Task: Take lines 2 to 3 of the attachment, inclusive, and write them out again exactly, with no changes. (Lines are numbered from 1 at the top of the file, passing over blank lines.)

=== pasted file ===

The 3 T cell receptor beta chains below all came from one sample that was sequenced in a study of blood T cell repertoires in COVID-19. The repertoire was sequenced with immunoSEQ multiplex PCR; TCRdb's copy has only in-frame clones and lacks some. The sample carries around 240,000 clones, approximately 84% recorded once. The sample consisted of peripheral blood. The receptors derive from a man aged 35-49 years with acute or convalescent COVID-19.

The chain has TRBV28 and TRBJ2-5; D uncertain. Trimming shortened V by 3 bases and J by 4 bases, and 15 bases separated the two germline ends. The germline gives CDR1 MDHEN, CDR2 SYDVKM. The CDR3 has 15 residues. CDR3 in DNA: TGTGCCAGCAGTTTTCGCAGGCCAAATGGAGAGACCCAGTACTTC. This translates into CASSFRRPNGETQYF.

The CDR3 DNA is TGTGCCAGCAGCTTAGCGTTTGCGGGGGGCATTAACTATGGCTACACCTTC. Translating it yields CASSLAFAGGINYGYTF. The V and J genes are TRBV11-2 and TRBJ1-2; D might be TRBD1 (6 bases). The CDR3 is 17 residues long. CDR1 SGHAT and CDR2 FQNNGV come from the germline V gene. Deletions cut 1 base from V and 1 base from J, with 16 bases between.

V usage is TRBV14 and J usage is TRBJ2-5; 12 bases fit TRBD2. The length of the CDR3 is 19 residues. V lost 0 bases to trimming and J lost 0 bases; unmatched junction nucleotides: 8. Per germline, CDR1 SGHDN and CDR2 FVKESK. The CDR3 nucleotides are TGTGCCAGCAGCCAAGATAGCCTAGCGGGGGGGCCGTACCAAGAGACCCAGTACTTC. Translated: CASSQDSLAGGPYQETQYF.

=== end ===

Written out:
The chain has TRBV28 and TRBJ2-5; D uncertain. Trimming shortened V by 3 bases and J by 4 bases, and 15 bases separated the two germline ends. The germline gives CDR1 MDHEN, CDR2 SYDVKM. The CDR3 has 15 residues. CDR3 in DNA: TGTGCCAGCAGTTTTCGCAGGCCAAATGGAGAGACCCAGTACTTC. This translates into CASSFRRPNGETQYF.

The CDR3 DNA is TGTGCCAGCAGCTTAGCGTTTGCGGGGGGCATTAACTATGGCTACACCTTC. Translating it yields CASSLAFAGGINYGYTF. The V and J genes are TRBV11-2 and TRBJ1-2; D might be TRBD1 (6 bases). The CDR3 is 17 residues long. CDR1 SGHAT and CDR2 FQNNGV come from the germline V gene. Deletions cut 1 base from V and 1 base from J, with 16 bases between.